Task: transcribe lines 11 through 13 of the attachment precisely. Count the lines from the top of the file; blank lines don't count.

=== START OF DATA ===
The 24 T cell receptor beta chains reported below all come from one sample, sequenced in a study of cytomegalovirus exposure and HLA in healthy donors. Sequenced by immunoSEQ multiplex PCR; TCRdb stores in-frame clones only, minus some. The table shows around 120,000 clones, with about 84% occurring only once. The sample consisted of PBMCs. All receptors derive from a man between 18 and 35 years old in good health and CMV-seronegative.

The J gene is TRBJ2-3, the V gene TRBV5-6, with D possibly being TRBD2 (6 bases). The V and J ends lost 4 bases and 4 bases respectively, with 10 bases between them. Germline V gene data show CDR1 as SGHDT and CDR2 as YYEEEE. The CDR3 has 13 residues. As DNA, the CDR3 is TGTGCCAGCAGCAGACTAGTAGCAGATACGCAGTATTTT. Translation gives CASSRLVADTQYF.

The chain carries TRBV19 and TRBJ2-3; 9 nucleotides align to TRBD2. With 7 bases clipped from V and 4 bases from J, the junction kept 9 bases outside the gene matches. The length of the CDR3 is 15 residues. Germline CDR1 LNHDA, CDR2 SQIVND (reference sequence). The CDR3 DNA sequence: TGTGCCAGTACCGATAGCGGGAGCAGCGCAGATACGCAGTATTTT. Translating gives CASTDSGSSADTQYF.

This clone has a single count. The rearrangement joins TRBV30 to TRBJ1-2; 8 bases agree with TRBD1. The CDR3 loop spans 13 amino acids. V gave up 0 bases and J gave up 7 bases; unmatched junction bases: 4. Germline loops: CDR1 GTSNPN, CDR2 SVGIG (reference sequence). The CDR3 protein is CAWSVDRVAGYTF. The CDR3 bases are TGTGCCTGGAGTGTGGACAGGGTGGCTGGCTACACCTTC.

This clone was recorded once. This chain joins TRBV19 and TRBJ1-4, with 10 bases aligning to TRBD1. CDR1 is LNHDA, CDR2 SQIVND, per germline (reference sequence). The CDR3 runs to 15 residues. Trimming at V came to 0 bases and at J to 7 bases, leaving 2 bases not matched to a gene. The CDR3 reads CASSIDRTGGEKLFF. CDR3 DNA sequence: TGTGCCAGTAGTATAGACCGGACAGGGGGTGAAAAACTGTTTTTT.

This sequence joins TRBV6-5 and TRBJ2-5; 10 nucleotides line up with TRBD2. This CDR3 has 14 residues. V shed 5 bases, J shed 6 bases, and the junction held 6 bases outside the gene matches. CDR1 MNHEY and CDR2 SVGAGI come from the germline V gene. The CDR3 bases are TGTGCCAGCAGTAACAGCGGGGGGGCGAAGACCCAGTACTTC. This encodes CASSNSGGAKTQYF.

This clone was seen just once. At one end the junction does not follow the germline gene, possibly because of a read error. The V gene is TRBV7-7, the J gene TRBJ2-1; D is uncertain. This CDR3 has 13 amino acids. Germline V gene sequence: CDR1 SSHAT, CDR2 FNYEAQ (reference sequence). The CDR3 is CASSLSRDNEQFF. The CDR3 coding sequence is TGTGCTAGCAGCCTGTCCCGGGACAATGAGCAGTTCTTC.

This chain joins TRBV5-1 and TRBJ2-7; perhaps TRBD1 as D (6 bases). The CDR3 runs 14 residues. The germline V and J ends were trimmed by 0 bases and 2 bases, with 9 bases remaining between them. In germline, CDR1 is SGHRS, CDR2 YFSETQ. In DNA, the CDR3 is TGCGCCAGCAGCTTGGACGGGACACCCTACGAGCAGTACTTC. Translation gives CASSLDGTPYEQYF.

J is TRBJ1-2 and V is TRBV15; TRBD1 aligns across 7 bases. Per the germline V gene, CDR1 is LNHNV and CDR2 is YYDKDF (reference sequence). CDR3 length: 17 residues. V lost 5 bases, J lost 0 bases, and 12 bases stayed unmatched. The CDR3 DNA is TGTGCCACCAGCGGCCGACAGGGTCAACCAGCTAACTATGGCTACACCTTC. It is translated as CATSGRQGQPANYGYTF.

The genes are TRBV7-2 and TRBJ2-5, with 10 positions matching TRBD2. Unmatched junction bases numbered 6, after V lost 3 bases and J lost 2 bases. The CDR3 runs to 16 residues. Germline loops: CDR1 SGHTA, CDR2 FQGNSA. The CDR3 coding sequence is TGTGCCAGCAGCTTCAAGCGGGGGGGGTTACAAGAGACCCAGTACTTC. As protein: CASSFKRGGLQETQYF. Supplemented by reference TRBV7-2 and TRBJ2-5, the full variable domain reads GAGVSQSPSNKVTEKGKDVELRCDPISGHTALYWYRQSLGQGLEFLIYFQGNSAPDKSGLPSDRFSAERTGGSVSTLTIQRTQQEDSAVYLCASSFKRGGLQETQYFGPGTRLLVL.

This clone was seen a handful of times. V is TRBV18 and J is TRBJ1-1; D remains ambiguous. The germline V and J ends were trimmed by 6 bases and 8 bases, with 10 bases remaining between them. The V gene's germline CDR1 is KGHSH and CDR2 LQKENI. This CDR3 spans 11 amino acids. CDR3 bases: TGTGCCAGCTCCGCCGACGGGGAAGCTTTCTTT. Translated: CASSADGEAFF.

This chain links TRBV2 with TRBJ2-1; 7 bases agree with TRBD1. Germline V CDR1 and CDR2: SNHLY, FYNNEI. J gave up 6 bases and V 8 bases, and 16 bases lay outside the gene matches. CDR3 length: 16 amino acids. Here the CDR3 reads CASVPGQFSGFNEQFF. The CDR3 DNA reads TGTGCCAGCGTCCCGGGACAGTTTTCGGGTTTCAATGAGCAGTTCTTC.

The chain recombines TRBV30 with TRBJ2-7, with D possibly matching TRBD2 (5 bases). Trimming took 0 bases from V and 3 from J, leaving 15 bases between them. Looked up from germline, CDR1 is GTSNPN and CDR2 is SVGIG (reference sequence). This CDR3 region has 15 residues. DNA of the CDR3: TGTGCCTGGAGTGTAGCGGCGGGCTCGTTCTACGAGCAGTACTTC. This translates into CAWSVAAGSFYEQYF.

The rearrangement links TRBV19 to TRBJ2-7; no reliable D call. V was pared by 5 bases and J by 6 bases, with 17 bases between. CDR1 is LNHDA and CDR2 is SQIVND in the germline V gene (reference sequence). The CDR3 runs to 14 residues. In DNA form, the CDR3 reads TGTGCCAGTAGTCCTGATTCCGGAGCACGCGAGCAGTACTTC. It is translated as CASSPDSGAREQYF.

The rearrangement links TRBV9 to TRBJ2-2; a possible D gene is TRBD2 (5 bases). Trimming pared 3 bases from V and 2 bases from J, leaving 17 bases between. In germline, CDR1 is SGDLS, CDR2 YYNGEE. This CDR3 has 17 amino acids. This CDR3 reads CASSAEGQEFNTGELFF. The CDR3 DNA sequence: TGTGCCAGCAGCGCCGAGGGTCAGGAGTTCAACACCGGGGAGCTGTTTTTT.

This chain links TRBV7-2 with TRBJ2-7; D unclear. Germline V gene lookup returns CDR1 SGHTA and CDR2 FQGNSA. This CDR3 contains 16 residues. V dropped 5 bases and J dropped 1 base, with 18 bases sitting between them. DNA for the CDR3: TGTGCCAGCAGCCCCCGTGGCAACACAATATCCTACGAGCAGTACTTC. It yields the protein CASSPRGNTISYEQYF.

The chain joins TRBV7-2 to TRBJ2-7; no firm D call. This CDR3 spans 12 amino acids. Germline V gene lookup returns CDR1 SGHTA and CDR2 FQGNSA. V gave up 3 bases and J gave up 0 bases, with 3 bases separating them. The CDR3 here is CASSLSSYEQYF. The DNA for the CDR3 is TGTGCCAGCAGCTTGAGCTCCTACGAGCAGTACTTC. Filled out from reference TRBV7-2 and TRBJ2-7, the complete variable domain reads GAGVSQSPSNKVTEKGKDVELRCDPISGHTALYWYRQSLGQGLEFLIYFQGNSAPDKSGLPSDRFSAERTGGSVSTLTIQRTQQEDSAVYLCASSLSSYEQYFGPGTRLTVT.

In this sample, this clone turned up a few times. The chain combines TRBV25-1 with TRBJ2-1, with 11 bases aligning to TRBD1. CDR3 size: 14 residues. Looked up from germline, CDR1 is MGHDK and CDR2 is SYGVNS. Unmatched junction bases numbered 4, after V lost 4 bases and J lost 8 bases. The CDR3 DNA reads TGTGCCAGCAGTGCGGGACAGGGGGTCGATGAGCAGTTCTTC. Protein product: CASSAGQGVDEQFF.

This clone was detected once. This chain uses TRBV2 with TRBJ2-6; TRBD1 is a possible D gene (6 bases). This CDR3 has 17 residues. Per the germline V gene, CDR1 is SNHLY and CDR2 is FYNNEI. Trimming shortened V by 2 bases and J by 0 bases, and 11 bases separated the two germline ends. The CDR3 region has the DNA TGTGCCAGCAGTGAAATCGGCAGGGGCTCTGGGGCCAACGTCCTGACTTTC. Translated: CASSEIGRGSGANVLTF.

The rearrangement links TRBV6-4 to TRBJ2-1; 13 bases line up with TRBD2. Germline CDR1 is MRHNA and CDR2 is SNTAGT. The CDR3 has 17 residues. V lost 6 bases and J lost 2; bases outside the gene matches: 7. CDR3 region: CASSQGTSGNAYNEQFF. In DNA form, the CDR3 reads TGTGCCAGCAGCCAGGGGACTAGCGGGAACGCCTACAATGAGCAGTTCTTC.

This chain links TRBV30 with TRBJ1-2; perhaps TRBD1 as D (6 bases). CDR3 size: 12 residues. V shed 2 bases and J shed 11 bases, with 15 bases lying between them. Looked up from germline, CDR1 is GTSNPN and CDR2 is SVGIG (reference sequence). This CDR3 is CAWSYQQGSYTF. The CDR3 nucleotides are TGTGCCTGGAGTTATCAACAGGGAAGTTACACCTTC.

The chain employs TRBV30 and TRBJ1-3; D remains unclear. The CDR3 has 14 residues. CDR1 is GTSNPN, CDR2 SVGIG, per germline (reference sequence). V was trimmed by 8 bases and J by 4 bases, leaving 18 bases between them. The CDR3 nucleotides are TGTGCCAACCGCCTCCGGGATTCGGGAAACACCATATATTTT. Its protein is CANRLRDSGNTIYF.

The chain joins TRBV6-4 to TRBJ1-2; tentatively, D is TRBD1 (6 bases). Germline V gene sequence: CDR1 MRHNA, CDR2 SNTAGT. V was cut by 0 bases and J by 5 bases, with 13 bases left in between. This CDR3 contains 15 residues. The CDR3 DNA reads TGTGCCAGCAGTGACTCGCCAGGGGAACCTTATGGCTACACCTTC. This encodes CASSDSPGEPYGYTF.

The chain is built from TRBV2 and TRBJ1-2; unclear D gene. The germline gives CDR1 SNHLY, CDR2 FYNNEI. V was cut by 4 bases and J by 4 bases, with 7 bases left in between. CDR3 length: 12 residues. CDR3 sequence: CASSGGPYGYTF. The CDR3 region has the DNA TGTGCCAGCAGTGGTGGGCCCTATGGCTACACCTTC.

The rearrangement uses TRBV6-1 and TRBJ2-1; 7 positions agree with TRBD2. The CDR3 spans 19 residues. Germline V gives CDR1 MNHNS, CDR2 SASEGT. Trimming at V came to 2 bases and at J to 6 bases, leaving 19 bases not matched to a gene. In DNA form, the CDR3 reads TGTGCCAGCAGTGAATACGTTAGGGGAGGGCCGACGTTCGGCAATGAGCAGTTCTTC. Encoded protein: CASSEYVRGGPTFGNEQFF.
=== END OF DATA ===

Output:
This clone was seen a handful of times. V is TRBV18 and J is TRBJ1-1; D remains ambiguous. The germline V and J ends were trimmed by 6 bases and 8 bases, with 10 bases remaining between them. The V gene's germline CDR1 is KGHSH and CDR2 LQKENI. This CDR3 spans 11 amino acids. CDR3 bases: TGTGCCAGCTCCGCCGACGGGGAAGCTTTCTTT. Translated: CASSADGEAFF.

This chain links TRBV2 with TRBJ2-1; 7 bases agree with TRBD1. Germline V CDR1 and CDR2: SNHLY, FYNNEI. J gave up 6 bases and V 8 bases, and 16 bases lay outside the gene matches. CDR3 length: 16 amino acids. Here the CDR3 reads CASVPGQFSGFNEQFF. The CDR3 DNA reads TGTGCCAGCGTCCCGGGACAGTTTTCGGGTTTCAATGAGCAGTTCTTC.

The chain recombines TRBV30 with TRBJ2-7, with D possibly matching TRBD2 (5 bases). Trimming took 0 bases from V and 3 from J, leaving 15 bases between them. Looked up from germline, CDR1 is GTSNPN and CDR2 is SVGIG (reference sequence). This CDR3 region has 15 residues. DNA of the CDR3: TGTGCCTGGAGTGTAGCGGCGGGCTCGTTCTACGAGCAGTACTTC. This translates into CAWSVAAGSFYEQYF.